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Superfood

by Mary Kid 5 days ago in advice

Is it an expensive advertisement or a real benefit?

Image by @ellaolsson

Superfood - what is it? Is it natural food with a unique set of vitamins and minerals or just another marketing ploy in the food industry?

Superfood is called natural vegetable dietary product that should form the basis of a balanced diet. The benefits of this food lie in the significant concentration of vitamins and minerals. Unlike dietary supplements and medicines, superfood is not specially developed anywhere and is a completely organic product.

The so-called superfoods have been grown by many peoples for tens of centuries and are rightfully considered to be real natural gifts. By including them in a daily ration, a person will receive essential nutrients and boost immunity. Very often, superfood is associated only with exoticism, and its attractiveness for residents of the northern regions grows every year. This common misconception is actively reinforced by modern marketers who are trying to popularize expensive overseas delicacies. In fact, every continent has its budget counterpart to almost any superfood.

It is not necessary to order the famous acai berries via the Internet in the hope of getting a shock dose of vitamins. The blueberries and raspberries have the same effect. To replenish the supply of B vitamins, you can include nuts in your diet, rather than buying the much-hyped spirulina. Marketers keep silent about the fact that ancient African tribes and Asian centenarians ate special berries, roots, and herbs just because they had no other food.

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Moreover, their digestive system was forced at the genetic level to adapt to such a specific ration, which cannot be said about the stomach of a European person, accustomed to processed food. None of the scientists and nutritionists can guarantee that exotic fruits will be absorbed equally well and will not cause allergic reactions in residents of the northern and southern regions.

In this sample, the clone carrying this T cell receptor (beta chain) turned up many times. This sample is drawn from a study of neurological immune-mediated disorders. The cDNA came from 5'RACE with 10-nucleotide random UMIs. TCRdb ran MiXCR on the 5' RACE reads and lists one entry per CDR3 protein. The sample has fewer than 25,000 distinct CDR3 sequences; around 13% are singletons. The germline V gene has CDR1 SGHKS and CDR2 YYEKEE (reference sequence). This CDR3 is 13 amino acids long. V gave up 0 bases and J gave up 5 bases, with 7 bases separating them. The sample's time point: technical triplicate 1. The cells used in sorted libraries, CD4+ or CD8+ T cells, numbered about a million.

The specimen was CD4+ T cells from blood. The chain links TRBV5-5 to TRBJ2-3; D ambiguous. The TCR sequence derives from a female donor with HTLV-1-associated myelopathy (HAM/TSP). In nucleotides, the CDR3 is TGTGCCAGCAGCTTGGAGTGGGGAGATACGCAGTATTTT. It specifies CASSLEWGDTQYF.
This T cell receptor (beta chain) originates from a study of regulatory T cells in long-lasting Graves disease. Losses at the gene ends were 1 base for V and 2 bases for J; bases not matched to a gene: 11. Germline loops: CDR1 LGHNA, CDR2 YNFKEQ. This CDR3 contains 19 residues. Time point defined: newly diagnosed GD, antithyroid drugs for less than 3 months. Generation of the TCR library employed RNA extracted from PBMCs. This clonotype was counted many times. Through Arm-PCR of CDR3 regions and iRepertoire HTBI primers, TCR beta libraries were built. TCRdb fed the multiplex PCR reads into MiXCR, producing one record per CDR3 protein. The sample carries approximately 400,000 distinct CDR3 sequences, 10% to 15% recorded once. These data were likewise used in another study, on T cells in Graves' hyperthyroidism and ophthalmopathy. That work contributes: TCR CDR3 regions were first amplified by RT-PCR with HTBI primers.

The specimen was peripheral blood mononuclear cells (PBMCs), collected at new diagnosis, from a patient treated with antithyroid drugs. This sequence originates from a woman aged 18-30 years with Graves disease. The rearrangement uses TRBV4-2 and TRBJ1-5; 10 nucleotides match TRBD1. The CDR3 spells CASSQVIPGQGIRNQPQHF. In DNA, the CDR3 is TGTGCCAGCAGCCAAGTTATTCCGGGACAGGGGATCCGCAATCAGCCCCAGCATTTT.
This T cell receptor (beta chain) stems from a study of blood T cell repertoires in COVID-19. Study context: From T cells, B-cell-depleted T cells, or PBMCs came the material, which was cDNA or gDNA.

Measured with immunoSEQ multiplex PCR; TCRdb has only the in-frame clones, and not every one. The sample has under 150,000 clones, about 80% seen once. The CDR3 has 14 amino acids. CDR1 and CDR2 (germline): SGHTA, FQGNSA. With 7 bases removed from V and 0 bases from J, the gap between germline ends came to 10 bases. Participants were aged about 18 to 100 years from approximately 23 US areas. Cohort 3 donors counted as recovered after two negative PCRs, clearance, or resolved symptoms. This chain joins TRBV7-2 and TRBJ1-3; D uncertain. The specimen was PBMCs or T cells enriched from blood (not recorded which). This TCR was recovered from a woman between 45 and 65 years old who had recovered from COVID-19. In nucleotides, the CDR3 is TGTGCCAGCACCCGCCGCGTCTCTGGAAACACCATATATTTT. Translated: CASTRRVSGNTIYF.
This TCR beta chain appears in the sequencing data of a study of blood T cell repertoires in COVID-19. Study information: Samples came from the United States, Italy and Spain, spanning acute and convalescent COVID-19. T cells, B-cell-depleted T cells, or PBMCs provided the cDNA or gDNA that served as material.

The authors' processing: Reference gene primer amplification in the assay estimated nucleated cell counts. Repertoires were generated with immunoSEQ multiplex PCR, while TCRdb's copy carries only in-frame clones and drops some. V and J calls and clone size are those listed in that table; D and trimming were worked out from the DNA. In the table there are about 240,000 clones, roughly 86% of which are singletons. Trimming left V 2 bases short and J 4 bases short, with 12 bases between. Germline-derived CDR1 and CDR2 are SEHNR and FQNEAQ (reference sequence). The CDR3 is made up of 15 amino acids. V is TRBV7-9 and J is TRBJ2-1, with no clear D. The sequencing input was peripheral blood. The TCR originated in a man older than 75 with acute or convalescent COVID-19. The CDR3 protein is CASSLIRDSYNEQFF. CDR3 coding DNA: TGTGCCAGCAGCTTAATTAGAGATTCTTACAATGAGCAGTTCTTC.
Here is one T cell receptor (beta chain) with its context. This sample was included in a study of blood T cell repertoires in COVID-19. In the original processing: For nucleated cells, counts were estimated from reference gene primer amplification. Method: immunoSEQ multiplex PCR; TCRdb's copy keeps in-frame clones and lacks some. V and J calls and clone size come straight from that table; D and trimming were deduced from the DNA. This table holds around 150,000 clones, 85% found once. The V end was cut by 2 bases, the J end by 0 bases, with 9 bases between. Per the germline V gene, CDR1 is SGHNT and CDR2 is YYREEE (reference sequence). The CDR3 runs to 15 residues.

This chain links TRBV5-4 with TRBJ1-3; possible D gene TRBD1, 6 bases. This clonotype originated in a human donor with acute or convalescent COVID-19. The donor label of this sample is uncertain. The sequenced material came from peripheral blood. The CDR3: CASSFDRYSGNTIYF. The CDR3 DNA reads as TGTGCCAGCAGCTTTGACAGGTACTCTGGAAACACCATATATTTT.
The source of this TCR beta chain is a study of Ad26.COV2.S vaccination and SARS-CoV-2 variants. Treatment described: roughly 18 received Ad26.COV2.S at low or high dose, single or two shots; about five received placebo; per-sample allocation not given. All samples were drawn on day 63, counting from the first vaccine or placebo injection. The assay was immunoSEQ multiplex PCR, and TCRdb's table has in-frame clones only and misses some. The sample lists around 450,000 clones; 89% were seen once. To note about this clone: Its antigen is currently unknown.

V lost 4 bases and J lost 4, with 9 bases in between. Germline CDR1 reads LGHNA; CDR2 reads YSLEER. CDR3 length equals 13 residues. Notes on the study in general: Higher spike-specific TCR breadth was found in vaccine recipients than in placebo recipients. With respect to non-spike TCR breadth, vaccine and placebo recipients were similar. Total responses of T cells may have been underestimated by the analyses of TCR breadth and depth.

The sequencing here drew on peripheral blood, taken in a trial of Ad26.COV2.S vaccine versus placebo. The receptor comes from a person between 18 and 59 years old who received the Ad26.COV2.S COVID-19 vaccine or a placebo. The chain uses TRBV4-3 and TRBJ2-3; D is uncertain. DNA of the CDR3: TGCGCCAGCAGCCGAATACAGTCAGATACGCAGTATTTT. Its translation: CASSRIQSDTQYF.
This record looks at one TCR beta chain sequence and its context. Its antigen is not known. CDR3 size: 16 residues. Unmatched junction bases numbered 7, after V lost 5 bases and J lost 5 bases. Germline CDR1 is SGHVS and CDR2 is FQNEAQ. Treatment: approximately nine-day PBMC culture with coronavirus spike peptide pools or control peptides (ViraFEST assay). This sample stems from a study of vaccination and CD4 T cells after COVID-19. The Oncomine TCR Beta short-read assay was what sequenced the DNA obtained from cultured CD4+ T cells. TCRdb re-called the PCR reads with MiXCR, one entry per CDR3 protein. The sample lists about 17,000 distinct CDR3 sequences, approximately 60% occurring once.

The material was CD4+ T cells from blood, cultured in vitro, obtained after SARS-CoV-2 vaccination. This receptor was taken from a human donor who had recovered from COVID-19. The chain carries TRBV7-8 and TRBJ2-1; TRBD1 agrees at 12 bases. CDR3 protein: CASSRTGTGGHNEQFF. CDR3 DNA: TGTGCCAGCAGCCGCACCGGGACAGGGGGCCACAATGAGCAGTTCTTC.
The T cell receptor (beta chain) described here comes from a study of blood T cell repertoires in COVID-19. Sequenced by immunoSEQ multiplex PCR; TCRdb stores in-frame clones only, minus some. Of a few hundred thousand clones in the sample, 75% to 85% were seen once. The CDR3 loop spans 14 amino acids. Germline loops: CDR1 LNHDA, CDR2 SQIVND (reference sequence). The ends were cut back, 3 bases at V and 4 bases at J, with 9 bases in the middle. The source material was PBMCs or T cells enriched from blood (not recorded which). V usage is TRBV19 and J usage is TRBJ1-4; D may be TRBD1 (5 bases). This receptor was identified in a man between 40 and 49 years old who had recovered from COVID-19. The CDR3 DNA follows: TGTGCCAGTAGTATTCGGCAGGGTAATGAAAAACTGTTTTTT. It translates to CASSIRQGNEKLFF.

Because superfood mostly grows in remote and inaccessible corners of the planet, its price is as high as possible. Such products are touted as unique and in short supply and create additional excitement among followers of a healthy lifestyle. However, there is no statistically significant scientific evidence for the benefits of superfood. Most of the research includes animal testing or has too few people to make any positive conclusions.

It is safe to say that dried berries supplied from afar do not have a significant amount of vitamins and antioxidants. To replenish the daily intake of trace elements, you will need to drink at least half a gallon of juice from goji berries. Moreover, the same black currant or apples have ten times more vitamins. This is not to say that it is assai berries that have a rejuvenating and fat-burning effect. Indeed, in all berries, one way or another, there are antioxidants, and it is simply dishonest to single out some of the general backgrounds and put an exorbitant price on them.

The famous chia seeds are especially loved by vegans for the presence of omega-3 acids and calcium. However, walnuts and flaxseeds contain no less alpha-linolenic acid, and sesame is confidently the leader among all plant and animal products in terms of Ca content. Overseas quinoa seeds can be easily replaced with beans and buckwheat. Moreover, the latter has a higher nutritional value than the advertised superfood.

Image by @ValeriaLu

Guarana also has more readily available analogs: tea, coffee, cocoa beans, and dark chocolate. Some nutritionists fear that spirulina may contain microcystin toxin, which can cause the malfunction of internal organs.

Very often, marketers come up with beautiful stories about the origin of superfoods and the healing of the sick. However, these are nothing more than legends, in which many continue to believe, without thinking that ordinary sea buckthorn is more effective than noni juice.

The moment with the quality of the supplied superfood is no less embarrassing. Under the guise of Peruvian cocoa beans that grow in the wild, suppliers can offer a raw, pesticide-treated, industrial product that is dangerous to eat without the need for heat treatment. Therefore, the inscription "Organic" on food packaging is not always appropriate and safe.

The accolades from doctors, nutritionists, and ordinary superfood eaters may only be a consequence of the placebo effect prevalent in the medical environment. In addition, in everything, and especially in the number of vitamins and minerals consumed, the measure is important. Hypervitaminosis can be much more dangerous for the body, causing severe intoxication.

Therefore, do not chase exotic and overseas product advertisements that promise you a long healthy life. All of this you can find in the most common foods, fruits, and vegetables grown without pesticides. Take care of yourself!

Image by @Couleur

advice

Mary Kid

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